Georgia Institute of Technology scientists have developed an anode material that enables sodium-ion batteries to perform at high capacity over hundreds of cycles. Lithium-ion batteries have become essential in everyday technology. But these power sources can explode under certain circumstances and are not ideal for grid-scale energy storage. Sodium-ion batteries are potentially a safer and less expensive alternative, but current versions don’t last long enough yet for practical use.

Sodium Antimony Graphene Anode Activity. Image Credit: American Chemical Society. Click image for the largest view.

The international team’s paper reporting the technology has been published the journal ACS Nano.

Meilin Liu, Chenghao Yang and their colleagues wanted to find an anode material that would give sodium-ion batteries a longer life. The colleagues hail from Georgia Institute of Technology, New Energy Research Institute, School of Environment and Energy, South China University of Technology and Department of Chemistry, National Taiwan Normal University.

For years, scientists have considered sodium-ion batteries a safer and lower-cost candidate for large-scale energy storage than lithium-ion. But so far, sodium-ion batteries have not operated at high capacity for long-term use. Lithium and sodium have similar properties in many ways, but sodium ions are much larger than lithium ions. This size difference leads to the rapid deterioration of a key battery component.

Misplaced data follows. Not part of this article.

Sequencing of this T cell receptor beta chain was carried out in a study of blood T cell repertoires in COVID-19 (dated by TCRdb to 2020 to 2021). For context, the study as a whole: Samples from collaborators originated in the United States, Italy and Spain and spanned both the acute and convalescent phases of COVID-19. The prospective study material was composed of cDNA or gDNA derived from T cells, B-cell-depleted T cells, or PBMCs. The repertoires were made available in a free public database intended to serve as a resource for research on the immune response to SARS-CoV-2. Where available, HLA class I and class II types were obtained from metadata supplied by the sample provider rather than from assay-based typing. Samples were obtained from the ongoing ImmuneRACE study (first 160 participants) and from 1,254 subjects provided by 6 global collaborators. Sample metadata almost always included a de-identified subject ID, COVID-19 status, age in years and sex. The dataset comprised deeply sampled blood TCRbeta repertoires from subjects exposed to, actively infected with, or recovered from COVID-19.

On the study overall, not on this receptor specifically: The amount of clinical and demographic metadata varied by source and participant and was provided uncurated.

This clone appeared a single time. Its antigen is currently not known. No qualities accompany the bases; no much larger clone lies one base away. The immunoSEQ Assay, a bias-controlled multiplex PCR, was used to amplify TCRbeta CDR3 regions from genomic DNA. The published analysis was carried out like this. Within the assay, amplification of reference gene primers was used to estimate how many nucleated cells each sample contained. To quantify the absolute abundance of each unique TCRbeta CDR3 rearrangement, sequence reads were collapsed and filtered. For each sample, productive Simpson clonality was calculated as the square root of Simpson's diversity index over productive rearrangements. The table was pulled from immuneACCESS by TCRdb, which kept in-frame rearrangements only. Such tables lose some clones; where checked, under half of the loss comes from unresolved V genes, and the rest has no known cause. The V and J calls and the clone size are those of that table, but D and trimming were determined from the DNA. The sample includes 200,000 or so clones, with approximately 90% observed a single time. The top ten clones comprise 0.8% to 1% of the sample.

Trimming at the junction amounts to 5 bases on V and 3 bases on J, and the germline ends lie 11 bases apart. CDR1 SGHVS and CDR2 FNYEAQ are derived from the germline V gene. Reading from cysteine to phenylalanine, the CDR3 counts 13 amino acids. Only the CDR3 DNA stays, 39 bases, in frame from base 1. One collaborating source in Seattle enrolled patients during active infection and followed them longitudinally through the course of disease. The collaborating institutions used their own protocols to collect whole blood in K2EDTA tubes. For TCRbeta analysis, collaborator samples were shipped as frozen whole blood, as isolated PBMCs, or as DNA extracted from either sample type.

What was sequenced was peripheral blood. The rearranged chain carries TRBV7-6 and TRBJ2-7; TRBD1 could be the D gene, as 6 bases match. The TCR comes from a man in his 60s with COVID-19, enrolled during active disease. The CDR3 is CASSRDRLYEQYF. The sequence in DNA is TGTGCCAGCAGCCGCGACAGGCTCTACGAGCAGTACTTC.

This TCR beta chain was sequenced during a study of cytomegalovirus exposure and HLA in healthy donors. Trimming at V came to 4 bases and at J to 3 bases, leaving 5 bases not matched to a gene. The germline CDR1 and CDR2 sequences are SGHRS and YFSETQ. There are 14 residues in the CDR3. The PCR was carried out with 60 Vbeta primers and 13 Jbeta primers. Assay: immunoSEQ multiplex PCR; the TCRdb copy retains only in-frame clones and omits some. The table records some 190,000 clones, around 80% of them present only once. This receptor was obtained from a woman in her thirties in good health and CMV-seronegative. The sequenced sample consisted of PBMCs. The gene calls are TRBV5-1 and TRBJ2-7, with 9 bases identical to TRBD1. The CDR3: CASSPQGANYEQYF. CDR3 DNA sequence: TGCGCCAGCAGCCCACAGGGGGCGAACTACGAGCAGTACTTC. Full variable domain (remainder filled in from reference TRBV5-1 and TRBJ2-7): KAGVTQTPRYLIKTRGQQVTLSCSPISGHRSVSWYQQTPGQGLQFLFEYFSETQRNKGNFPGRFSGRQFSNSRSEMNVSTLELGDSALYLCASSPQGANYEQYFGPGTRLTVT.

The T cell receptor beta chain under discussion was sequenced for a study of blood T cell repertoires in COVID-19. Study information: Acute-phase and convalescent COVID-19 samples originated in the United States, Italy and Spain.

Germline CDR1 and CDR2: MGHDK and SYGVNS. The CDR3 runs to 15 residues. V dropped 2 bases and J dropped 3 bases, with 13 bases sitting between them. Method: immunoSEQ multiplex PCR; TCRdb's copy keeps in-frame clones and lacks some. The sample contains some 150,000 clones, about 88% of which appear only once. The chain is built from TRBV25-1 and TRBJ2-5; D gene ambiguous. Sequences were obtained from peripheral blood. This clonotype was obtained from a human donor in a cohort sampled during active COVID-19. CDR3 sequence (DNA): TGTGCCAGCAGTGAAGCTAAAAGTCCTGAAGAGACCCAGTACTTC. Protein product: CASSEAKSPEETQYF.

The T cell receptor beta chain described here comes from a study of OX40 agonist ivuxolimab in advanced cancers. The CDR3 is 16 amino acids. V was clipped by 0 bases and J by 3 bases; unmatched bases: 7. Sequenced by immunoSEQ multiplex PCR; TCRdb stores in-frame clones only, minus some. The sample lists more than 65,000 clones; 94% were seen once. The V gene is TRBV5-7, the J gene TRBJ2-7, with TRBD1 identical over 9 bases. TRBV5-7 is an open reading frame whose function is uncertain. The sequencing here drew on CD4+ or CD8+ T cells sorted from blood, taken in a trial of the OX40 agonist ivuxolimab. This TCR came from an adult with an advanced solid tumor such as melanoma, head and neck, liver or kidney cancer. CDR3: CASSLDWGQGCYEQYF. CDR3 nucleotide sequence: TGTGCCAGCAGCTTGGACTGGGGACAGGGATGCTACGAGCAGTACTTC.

The researchers developed a simple approach to making a high-performance anode material by binding an antimony-based mineral onto sulfur-doped graphene sheets. Incorporating the anode into a sodium-ion battery allowed it to perform at 83 percent capacity over 900 cycles. The researchers say this is the best reported performance for a sodium-ion battery with an antimony-based anode material. To ultimately commercialize their technology, they would need to scale up battery fabrication while maintaining its high performance.

The team’s development is closing in on three years of life with daily charge and discharge cycling. Still in its lab stage of development the technology has lots of work yet to be done. For now the tech is very hopeful, some applications simply can’t tolerate the lithium-ion risk, getting those kinds of devices a higher power lower weight battery is a worthwhile effort, indeed.


1 Comment so far

  1. Roseland67 on February 16, 2017 7:21 AM

    Did not reference Energy or Power density?

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